REVIEW: ‘Shameless’ season nine premiere fails to capture show’s former glory

The ninth season of the Chicago-based Showtime series “Shameless,” starring Golden Globe nominee Emmy Rossum and Emmy award winner William H. Macy, premiered on Sept. 9. (Photo courtesy of Ana Maria Da Veiga)

Based on the British series of the same name, Showtime’s “Shameless” has now been on the air for nearly a decade. The turbulent series has always been notorious for its inconsistency in maintaining compelling, believable storylines, but its early seasons established a balance of comedy and drama that produced moments interesting enough for viewers to overlook its flaws. In its ninth season, however, the formulaic structure of the show has become exhaustingly commonplace.

After a mostly forgettable and uneven eighth season, season nine of the dramedy opens with a storyline seen in several other episodes before, by checking in with each member of the Gallagher family. Lip continues to provide shelter to a young girl while working on his sobriety; Debbie carries on with her job as a welder; Carl pursues a career in military school; Frank continues his sexual and sneaky antics with other PTA moms at Liam’s school; Ian remains in prison; and Fiona works to bail him out — a goal her latest boyfriend Ford has trouble supporting.

The worst aspect of the premiere is the constant reminder of what “Shameless” was at its peak. In the show’s early years, the characters were incredibly well-developed, and their heartbreak was palpable. Now, they’ve become caricatures of their former selves, failing to connect with the audience as they once did.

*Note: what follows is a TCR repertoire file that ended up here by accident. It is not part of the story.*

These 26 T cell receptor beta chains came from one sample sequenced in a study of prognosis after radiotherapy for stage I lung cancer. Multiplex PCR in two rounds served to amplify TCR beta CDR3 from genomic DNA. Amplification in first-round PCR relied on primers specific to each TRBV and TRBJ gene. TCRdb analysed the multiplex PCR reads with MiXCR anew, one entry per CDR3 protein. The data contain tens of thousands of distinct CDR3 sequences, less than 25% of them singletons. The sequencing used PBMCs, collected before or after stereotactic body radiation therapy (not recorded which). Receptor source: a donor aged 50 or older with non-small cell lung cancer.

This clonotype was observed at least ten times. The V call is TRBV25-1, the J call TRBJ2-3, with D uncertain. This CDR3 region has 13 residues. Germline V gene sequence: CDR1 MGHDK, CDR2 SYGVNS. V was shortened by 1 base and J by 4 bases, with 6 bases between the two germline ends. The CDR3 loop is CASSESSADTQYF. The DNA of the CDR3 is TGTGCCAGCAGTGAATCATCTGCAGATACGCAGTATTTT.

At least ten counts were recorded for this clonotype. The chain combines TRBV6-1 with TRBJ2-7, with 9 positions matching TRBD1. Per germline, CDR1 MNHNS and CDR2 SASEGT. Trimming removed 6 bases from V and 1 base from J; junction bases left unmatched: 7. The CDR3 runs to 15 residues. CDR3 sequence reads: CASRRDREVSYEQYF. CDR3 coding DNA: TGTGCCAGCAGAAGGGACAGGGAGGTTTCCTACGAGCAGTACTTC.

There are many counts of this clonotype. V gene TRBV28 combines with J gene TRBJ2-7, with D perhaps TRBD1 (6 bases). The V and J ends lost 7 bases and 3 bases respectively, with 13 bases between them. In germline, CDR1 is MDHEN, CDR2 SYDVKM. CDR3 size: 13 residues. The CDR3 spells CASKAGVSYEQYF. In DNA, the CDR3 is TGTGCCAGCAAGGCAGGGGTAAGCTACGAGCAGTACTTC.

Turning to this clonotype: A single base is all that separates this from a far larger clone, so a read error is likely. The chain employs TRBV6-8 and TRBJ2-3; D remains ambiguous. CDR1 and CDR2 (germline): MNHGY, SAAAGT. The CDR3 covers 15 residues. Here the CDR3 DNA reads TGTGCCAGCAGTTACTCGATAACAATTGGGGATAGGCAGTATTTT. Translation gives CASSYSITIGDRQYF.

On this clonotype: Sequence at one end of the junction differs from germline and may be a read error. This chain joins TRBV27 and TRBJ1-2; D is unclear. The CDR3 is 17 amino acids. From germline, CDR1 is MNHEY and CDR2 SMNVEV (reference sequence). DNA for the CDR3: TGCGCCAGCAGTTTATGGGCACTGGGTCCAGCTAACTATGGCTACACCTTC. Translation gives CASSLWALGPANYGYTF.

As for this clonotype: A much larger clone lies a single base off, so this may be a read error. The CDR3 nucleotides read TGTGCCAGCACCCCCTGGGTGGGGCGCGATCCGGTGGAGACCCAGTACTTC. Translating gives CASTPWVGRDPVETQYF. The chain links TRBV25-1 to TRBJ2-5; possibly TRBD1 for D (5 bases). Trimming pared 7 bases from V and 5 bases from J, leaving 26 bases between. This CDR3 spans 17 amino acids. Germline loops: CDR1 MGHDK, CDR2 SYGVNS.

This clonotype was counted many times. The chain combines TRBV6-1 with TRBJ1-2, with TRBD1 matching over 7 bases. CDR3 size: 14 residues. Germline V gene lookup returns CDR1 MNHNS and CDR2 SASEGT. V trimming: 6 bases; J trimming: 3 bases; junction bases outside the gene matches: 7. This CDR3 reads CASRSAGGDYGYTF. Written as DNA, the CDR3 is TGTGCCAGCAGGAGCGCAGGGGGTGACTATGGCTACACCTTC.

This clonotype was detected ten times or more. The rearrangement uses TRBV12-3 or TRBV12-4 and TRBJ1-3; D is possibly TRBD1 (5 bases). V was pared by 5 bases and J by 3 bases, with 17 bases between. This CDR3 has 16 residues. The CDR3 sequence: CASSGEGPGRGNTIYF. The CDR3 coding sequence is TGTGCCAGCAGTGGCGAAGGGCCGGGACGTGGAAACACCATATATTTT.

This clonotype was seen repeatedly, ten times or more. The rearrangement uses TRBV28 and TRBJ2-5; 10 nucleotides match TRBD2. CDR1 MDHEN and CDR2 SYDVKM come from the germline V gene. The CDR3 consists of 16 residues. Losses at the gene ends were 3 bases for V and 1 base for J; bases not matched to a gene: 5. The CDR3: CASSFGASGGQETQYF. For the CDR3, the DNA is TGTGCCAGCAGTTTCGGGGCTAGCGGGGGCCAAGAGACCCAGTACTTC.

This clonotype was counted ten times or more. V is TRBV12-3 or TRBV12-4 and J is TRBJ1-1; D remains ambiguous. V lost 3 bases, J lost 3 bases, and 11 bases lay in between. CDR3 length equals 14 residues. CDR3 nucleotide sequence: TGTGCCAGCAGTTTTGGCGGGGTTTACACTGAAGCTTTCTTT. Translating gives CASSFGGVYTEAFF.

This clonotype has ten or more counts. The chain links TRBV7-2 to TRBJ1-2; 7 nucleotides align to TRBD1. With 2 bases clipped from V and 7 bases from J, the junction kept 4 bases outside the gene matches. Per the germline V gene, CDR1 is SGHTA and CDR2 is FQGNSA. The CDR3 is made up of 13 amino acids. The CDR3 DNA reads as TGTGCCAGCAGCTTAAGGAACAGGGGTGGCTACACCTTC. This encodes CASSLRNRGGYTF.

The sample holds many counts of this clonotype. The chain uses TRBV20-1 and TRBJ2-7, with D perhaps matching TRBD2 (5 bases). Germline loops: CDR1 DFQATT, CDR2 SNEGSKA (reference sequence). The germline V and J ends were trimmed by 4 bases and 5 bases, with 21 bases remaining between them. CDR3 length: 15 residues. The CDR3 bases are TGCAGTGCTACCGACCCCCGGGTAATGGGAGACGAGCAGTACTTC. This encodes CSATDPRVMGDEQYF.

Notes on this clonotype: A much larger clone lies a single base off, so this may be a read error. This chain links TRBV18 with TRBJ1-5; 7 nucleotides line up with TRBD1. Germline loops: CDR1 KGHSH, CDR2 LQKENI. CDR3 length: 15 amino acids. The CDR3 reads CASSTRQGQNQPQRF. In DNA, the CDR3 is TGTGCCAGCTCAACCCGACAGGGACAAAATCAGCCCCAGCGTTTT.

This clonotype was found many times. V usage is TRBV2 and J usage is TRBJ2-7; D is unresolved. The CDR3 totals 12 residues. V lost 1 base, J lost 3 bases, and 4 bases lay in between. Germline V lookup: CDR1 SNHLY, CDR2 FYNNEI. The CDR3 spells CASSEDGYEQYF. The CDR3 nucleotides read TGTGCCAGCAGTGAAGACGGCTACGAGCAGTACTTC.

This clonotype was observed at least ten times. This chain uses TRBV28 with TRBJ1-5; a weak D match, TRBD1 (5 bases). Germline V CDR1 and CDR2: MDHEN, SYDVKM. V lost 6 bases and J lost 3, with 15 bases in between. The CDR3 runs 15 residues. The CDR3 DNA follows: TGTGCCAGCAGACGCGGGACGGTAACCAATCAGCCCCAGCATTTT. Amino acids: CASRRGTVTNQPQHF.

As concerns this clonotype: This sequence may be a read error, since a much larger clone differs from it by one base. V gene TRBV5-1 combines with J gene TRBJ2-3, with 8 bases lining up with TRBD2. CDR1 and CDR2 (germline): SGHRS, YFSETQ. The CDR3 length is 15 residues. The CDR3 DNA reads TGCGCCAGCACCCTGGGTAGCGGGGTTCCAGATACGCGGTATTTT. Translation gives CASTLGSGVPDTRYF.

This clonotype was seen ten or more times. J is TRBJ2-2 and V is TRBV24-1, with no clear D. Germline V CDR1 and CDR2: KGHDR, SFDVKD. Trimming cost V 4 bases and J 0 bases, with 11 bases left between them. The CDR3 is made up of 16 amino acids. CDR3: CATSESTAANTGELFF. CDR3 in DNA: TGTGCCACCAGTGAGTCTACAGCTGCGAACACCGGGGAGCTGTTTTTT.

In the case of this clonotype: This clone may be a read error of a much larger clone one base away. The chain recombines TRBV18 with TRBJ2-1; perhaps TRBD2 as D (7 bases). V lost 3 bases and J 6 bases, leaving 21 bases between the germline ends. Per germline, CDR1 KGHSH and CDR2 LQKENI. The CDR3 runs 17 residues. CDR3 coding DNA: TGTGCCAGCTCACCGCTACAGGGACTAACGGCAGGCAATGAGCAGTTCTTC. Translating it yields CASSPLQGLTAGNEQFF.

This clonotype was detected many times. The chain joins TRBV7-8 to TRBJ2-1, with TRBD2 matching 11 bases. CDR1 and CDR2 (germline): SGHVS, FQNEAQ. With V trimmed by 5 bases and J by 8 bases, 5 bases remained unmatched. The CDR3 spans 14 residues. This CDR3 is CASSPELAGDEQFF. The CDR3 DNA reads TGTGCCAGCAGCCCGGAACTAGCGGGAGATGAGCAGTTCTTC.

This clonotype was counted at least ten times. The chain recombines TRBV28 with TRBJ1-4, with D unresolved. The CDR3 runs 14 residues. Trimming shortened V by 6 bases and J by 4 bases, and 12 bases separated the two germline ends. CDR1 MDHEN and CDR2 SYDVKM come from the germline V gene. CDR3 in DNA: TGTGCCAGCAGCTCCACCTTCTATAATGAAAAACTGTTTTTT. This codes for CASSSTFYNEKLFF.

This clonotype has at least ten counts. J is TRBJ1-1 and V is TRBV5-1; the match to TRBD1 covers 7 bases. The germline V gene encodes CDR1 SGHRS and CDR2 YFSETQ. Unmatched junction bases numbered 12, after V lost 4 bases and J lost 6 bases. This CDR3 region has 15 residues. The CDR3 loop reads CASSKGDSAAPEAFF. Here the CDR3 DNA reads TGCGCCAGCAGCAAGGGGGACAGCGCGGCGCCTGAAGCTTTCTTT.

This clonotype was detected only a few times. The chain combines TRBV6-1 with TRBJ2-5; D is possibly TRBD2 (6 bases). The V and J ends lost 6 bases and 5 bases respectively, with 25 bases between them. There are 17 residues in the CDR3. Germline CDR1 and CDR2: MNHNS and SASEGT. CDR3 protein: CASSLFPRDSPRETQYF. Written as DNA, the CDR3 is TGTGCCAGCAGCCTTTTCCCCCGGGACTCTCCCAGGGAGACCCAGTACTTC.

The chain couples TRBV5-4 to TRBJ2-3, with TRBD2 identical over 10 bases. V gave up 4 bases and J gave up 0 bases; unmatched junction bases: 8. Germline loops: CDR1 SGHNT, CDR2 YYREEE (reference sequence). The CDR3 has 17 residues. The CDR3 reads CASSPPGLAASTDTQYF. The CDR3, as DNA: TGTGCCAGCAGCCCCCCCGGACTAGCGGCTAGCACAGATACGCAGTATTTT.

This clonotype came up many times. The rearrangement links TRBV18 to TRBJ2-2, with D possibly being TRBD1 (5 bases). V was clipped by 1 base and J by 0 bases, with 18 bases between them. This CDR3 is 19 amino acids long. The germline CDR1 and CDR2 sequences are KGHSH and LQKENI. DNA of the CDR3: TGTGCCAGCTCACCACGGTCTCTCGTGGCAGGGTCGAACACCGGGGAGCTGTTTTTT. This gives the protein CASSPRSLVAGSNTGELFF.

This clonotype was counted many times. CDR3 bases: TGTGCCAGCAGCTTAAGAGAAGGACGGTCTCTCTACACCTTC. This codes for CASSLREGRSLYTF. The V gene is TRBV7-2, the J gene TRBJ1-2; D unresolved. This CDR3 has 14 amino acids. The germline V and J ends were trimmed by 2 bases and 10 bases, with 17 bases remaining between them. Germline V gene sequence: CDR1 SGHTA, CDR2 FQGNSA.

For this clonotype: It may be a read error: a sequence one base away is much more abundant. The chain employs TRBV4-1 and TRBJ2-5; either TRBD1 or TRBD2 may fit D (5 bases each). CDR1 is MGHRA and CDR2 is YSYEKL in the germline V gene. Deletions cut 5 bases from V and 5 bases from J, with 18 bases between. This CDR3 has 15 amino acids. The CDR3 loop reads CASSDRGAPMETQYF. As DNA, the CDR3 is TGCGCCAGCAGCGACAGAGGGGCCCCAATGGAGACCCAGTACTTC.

Once a gifted student at a prestigious university, Lip’s storyline has been written into the ground. His arcs now feature the pursuit of one girl after another, each less interesting than the last. Similarly, Debbie’s snarky attitude and irritating nature threatens what could be a profound narrative about discrimination in the workplace. Carl, played by Ethan Cutkosky, was much more convincing as a delinquent than a military man. Ian was diagnosed with bipolar disorder several seasons ago, but the disease has never felt more exploitative than in this premiere. His storyline is unintentionally ill-developed and his illness satirizes the  issue of mental health in prisons across America. As she works to bail him out, Fiona has become a sterilized version of her former self. Her vast mood swings are now stale, as the character has shown little to no growth in recent years.

The only slightly stimulating storyline of the episode was that of the Gallagher patriarch, Frank. The premiere shows Frank continuing old habits — namely, having sex with surburban moms from Liam’s prestigious private school — but his undeniable charisma makes his actions passable. Later, Frank attends a PTA meeting where the group is notified they tested positive for three separate sexually transmitted infections, and what follows is the hilarious destruction of each seemingly perfect couple. The episode shows Frank once again utilizing his quick wit and hilarious antics to get out of trouble.

While some storylines throughout the episode were more compelling than others, the season premiere lacked a thematic cohesiveness and narrative focus. It is difficult to tell what direction the season will take, leading to the assumption that season nine will be a more character driven. This approach has been the case in past years; however, better stories will have to unfold for each member of the Gallagher clan if “Shameless” wants to retain the interest of its audience.